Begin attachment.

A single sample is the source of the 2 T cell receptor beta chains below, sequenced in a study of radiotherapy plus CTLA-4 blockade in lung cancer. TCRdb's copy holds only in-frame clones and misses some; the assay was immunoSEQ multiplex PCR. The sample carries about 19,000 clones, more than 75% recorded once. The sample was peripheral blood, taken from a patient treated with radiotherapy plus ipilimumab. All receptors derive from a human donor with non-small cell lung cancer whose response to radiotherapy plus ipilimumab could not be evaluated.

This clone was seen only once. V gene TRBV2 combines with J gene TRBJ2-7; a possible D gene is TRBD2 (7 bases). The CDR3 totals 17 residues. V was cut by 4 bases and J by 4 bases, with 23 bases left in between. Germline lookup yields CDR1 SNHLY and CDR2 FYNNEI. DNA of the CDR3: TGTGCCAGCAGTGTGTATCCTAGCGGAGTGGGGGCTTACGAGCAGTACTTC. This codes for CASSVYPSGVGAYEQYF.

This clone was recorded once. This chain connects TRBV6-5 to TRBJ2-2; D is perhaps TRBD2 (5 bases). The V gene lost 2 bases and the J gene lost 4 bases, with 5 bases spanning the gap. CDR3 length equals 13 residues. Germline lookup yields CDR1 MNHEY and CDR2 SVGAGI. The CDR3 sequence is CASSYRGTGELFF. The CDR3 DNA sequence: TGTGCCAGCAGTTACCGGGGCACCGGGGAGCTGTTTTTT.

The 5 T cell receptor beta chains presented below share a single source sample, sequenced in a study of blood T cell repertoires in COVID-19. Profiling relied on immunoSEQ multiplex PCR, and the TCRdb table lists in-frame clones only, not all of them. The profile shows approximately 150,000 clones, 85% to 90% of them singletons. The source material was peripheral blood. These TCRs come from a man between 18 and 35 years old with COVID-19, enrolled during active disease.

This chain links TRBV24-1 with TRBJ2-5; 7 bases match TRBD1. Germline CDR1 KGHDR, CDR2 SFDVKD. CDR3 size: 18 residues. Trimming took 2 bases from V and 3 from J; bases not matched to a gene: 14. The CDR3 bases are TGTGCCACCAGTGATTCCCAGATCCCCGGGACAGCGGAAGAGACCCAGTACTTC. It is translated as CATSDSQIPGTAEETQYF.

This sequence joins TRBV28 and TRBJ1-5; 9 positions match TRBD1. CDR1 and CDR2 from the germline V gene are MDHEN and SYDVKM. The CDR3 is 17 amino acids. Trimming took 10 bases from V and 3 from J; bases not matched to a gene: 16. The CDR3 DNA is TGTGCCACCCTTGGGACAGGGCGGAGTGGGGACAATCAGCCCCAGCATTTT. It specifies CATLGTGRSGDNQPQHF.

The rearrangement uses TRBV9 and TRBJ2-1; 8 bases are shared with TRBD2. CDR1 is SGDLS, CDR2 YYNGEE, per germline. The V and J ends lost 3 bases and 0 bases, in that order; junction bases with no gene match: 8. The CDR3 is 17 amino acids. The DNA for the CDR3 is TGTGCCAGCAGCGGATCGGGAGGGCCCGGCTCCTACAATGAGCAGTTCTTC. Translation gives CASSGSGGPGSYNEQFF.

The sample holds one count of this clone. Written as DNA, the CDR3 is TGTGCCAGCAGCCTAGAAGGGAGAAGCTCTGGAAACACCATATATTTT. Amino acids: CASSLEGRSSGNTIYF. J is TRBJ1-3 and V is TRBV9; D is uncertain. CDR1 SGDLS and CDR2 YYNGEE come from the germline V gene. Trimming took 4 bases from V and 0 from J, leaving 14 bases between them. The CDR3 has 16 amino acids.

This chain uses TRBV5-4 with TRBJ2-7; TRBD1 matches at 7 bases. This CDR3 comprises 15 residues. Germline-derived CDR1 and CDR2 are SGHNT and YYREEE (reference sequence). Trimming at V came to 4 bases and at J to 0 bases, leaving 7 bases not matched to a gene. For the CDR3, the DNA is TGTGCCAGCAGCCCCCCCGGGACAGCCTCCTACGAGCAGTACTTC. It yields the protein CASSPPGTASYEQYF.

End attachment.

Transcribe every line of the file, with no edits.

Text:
A single sample is the source of the 2 T cell receptor beta chains below, sequenced in a study of radiotherapy plus CTLA-4 blockade in lung cancer. TCRdb's copy holds only in-frame clones and misses some; the assay was immunoSEQ multiplex PCR. The sample carries about 19,000 clones, more than 75% recorded once. The sample was peripheral blood, taken from a patient treated with radiotherapy plus ipilimumab. All receptors derive from a human donor with non-small cell lung cancer whose response to radiotherapy plus ipilimumab could not be evaluated.

This clone was seen only once. V gene TRBV2 combines with J gene TRBJ2-7; a possible D gene is TRBD2 (7 bases). The CDR3 totals 17 residues. V was cut by 4 bases and J by 4 bases, with 23 bases left in between. Germline lookup yields CDR1 SNHLY and CDR2 FYNNEI. DNA of the CDR3: TGTGCCAGCAGTGTGTATCCTAGCGGAGTGGGGGCTTACGAGCAGTACTTC. This codes for CASSVYPSGVGAYEQYF.

This clone was recorded once. This chain connects TRBV6-5 to TRBJ2-2; D is perhaps TRBD2 (5 bases). The V gene lost 2 bases and the J gene lost 4 bases, with 5 bases spanning the gap. CDR3 length equals 13 residues. Germline lookup yields CDR1 MNHEY and CDR2 SVGAGI. The CDR3 sequence is CASSYRGTGELFF. The CDR3 DNA sequence: TGTGCCAGCAGTTACCGGGGCACCGGGGAGCTGTTTTTT.

The 5 T cell receptor beta chains presented below share a single source sample, sequenced in a study of blood T cell repertoires in COVID-19. Profiling relied on immunoSEQ multiplex PCR, and the TCRdb table lists in-frame clones only, not all of them. The profile shows approximately 150,000 clones, 85% to 90% of them singletons. The source material was peripheral blood. These TCRs come from a man between 18 and 35 years old with COVID-19, enrolled during active disease.

This chain links TRBV24-1 with TRBJ2-5; 7 bases match TRBD1. Germline CDR1 KGHDR, CDR2 SFDVKD. CDR3 size: 18 residues. Trimming took 2 bases from V and 3 from J; bases not matched to a gene: 14. The CDR3 bases are TGTGCCACCAGTGATTCCCAGATCCCCGGGACAGCGGAAGAGACCCAGTACTTC. It is translated as CATSDSQIPGTAEETQYF.

This sequence joins TRBV28 and TRBJ1-5; 9 positions match TRBD1. CDR1 and CDR2 from the germline V gene are MDHEN and SYDVKM. The CDR3 is 17 amino acids. Trimming took 10 bases from V and 3 from J; bases not matched to a gene: 16. The CDR3 DNA is TGTGCCACCCTTGGGACAGGGCGGAGTGGGGACAATCAGCCCCAGCATTTT. It specifies CATLGTGRSGDNQPQHF.

The rearrangement uses TRBV9 and TRBJ2-1; 8 bases are shared with TRBD2. CDR1 is SGDLS, CDR2 YYNGEE, per germline. The V and J ends lost 3 bases and 0 bases, in that order; junction bases with no gene match: 8. The CDR3 is 17 amino acids. The DNA for the CDR3 is TGTGCCAGCAGCGGATCGGGAGGGCCCGGCTCCTACAATGAGCAGTTCTTC. Translation gives CASSGSGGPGSYNEQFF.

The sample holds one count of this clone. Written as DNA, the CDR3 is TGTGCCAGCAGCCTAGAAGGGAGAAGCTCTGGAAACACCATATATTTT. Amino acids: CASSLEGRSSGNTIYF. J is TRBJ1-3 and V is TRBV9; D is uncertain. CDR1 SGDLS and CDR2 YYNGEE come from the germline V gene. Trimming took 4 bases from V and 0 from J, leaving 14 bases between them. The CDR3 has 16 amino acids.

This chain uses TRBV5-4 with TRBJ2-7; TRBD1 matches at 7 bases. This CDR3 comprises 15 residues. Germline-derived CDR1 and CDR2 are SGHNT and YYREEE (reference sequence). Trimming at V came to 4 bases and at J to 0 bases, leaving 7 bases not matched to a gene. For the CDR3, the DNA is TGTGCCAGCAGCCCCCCCGGGACAGCCTCCTACGAGCAGTACTTC. It yields the protein CASSPPGTASYEQYF.